LAST WEEK, THREE apparently unrelated official announcements provided an underlying text for economic growth in the medium term. The Finance Minister, Mr P. Chidambaram, said that the banking system would maintain a stable interest rate regime for productive purposes such as investments in plant and machinery, civil construction and machinery imports during the current fiscal. On the same day, the Minister of State for Company Affairs, Mr Prem Chand Gupta, hoped that amendments to the Competition Act would soon be finalised. The Act was introduced in 2002 as a prelude to the Competition Commission of India that was to replace the Monopolies and Restrictive Trade Practices Commission. The new Act is in line with legislation being pursued the world over to create an open and transparent field for investments and consumer rights. Finally, the National Sample Survey released its latest data on employment that appear to put paid to some age-old beliefs. The data showed that joblessness was higher among the more educated than the uneducated in urban and rural areas.

While experts may debate the reliability of the NSS data, the idea that unemployment could be higher among the more literate has a ring of truth to it because it suggests a different set of expectations from those without any education. Those with secondary or higher levels of literacy expect better jobs than their illiterate cousins. That is an ambition that a modern economy creates in the young and the NSS data show that it has yet to be fulfilled. This is where the Finance Minister's assertion that interest rates will stay firm for the moment and Mr Gupta's claim that the Competition Act will soon see the light of day, acquire significance beyond their literal meaning.

That industry has been spared a higher interest rate on borrowings can only mean that part of the onus of ensuring higher and sustainable growth in industrial production has fallen on public sector banks. Note, also, the element of cross-subsidy because banks have been left to decide housing loan interest rates. The priority is clear: current growth in manufacturing, at 11.3 per cent in the first quarter of 2005-06, according to CSO estimates, needs to be sustained if not overtaken. The unfortunate part of the story is that industrial growth tends to be concentrated in some pockets of the country. Data from Annual Survey of Industries show that 56.7 per cent of total factory employment in 2001-02 was located in just five states.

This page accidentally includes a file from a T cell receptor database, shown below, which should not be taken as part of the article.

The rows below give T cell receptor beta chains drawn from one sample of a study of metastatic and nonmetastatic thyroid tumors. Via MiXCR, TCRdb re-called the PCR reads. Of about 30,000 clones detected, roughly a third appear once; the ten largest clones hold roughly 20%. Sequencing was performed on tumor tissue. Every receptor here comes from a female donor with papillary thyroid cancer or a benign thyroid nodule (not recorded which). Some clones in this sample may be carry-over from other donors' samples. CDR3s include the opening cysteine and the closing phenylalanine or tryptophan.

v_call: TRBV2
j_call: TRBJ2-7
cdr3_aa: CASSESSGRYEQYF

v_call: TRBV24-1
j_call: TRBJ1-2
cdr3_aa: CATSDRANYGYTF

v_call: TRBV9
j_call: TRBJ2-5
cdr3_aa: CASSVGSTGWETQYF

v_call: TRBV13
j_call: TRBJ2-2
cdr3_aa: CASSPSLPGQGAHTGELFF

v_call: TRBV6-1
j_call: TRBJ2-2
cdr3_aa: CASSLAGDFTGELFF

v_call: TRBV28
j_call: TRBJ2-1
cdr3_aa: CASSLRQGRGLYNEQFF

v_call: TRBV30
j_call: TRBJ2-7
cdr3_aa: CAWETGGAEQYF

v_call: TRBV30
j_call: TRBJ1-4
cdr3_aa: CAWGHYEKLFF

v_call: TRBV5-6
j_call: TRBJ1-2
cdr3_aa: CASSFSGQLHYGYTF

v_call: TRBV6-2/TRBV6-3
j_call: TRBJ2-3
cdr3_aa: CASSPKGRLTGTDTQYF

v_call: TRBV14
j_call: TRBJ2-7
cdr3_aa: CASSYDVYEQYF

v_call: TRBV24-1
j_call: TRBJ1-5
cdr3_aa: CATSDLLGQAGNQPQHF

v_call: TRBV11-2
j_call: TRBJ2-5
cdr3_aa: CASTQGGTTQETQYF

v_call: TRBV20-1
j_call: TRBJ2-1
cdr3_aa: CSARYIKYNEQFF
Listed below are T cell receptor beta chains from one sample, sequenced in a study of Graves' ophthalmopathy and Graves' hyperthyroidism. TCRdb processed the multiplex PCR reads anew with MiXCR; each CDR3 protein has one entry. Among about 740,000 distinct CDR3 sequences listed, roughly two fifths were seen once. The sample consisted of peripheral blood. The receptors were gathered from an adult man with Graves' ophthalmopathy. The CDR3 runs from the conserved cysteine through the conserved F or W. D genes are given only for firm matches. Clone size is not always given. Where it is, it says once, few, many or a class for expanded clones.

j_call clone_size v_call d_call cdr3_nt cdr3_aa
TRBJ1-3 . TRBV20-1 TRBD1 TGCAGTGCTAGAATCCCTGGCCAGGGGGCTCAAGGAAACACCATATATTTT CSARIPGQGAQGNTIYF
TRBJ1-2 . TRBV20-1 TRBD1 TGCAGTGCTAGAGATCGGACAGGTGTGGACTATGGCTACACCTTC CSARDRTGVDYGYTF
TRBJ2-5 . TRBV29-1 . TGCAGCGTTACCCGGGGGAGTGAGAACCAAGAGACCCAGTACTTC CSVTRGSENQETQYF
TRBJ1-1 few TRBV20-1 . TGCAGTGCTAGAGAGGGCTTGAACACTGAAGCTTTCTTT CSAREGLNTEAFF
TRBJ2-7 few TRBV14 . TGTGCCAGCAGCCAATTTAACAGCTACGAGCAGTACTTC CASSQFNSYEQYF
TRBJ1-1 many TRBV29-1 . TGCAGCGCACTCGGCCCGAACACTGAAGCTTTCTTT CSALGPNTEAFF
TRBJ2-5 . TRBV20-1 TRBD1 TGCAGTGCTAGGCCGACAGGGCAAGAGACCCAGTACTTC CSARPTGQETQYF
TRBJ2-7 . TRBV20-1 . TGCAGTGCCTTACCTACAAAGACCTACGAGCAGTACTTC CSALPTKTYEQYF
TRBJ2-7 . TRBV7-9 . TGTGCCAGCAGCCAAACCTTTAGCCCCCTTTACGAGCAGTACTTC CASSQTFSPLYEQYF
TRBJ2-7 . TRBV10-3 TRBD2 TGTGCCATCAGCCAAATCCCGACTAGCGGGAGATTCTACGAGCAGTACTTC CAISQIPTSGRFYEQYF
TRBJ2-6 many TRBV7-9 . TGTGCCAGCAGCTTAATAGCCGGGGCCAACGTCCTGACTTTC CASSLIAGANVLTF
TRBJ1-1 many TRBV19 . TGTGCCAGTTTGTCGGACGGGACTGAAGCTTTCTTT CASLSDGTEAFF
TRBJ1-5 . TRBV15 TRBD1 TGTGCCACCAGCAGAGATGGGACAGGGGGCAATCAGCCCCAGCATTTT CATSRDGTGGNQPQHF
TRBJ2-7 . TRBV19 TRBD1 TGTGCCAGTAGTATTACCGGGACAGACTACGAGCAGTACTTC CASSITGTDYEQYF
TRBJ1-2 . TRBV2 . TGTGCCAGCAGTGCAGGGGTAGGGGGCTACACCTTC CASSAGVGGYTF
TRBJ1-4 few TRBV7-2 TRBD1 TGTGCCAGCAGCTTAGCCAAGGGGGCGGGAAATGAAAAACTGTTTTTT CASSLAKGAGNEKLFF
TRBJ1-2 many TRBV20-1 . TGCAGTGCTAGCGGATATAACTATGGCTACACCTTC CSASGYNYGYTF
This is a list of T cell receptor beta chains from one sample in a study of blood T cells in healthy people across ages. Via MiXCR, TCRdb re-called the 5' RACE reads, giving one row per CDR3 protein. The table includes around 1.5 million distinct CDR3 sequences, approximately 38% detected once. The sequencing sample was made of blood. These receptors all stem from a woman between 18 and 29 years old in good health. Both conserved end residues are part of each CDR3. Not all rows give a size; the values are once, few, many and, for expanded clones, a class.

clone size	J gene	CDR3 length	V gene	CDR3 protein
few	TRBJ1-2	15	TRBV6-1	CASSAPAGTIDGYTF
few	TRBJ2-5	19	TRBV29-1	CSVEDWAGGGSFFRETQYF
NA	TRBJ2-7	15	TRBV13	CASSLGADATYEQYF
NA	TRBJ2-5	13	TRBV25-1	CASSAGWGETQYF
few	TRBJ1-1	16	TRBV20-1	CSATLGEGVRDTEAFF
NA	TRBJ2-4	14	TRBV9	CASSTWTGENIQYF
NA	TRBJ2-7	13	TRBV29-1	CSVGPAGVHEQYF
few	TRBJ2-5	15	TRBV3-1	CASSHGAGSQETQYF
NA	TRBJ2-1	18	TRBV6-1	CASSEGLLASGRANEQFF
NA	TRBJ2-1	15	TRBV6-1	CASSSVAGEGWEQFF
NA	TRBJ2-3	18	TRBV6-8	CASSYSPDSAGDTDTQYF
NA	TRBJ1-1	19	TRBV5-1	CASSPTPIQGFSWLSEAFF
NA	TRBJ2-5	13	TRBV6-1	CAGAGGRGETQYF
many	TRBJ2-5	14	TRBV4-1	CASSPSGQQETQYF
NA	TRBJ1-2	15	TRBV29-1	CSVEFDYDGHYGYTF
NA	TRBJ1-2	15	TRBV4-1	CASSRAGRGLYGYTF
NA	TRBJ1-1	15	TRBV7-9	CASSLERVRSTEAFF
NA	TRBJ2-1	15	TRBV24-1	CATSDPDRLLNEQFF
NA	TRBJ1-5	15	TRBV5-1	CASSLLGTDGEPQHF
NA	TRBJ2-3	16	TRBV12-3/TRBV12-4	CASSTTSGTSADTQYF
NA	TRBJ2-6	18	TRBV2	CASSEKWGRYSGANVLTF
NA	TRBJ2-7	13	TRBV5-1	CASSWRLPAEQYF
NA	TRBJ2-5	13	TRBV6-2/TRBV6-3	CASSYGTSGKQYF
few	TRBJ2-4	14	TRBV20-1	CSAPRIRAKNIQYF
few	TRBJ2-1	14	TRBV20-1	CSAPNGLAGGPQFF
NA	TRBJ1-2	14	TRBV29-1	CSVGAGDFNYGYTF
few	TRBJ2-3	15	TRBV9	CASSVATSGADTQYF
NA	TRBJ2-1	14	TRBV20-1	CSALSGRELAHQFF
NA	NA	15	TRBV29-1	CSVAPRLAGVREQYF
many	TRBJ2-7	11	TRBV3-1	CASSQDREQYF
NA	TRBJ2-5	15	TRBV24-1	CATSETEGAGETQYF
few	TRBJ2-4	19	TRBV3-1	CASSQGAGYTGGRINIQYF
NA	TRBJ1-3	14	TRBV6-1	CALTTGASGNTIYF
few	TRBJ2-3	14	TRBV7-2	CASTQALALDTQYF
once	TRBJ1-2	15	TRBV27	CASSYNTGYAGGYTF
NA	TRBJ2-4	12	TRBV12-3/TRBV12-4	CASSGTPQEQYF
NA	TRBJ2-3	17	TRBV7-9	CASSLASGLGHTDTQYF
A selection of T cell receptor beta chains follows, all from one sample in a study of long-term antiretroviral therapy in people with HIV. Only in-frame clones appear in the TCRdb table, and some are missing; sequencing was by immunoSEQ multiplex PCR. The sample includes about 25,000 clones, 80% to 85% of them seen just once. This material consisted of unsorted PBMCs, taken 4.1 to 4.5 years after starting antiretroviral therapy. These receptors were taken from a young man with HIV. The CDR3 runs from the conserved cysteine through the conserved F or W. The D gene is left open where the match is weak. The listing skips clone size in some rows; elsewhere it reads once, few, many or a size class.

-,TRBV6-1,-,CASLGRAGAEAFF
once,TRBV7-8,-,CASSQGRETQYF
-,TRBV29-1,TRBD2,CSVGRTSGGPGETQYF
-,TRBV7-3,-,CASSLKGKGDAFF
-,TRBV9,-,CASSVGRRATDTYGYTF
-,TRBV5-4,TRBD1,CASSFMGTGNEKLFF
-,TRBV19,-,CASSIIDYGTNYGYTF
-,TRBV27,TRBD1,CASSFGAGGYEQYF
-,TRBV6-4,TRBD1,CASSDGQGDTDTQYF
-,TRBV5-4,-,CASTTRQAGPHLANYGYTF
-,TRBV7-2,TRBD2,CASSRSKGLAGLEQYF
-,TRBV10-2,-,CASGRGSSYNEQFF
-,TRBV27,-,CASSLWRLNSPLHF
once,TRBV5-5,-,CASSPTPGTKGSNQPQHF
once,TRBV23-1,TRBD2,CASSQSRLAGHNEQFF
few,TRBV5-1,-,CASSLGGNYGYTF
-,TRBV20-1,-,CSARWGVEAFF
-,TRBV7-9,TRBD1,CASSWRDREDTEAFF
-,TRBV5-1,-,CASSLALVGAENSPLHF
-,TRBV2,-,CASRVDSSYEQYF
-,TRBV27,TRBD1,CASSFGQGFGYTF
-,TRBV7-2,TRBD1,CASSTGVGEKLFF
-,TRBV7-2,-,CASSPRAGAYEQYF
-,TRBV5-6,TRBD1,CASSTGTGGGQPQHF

The Competition Act will create a more level playing field for new entrepreneurs and enterprises and hopefully address this unequal dispersal of investments. By ensuring that enterprises play by the rules of fair competition, the economy can expect to benefit by the entry of fresh investments and entrepreneurs, thus ensuring a greater number of jobs across the country. So far banks have been shy of lending to SMEs at below PLR rates but with the RBI ordering a fresh look at the Prime Lending Rate and wider options for companies to source funds, SMEs should have a fresh lease of life. All of this can only impact positively on the educated and unemployed.

(This article was published in the Business Line print edition dated November 21, 2005)
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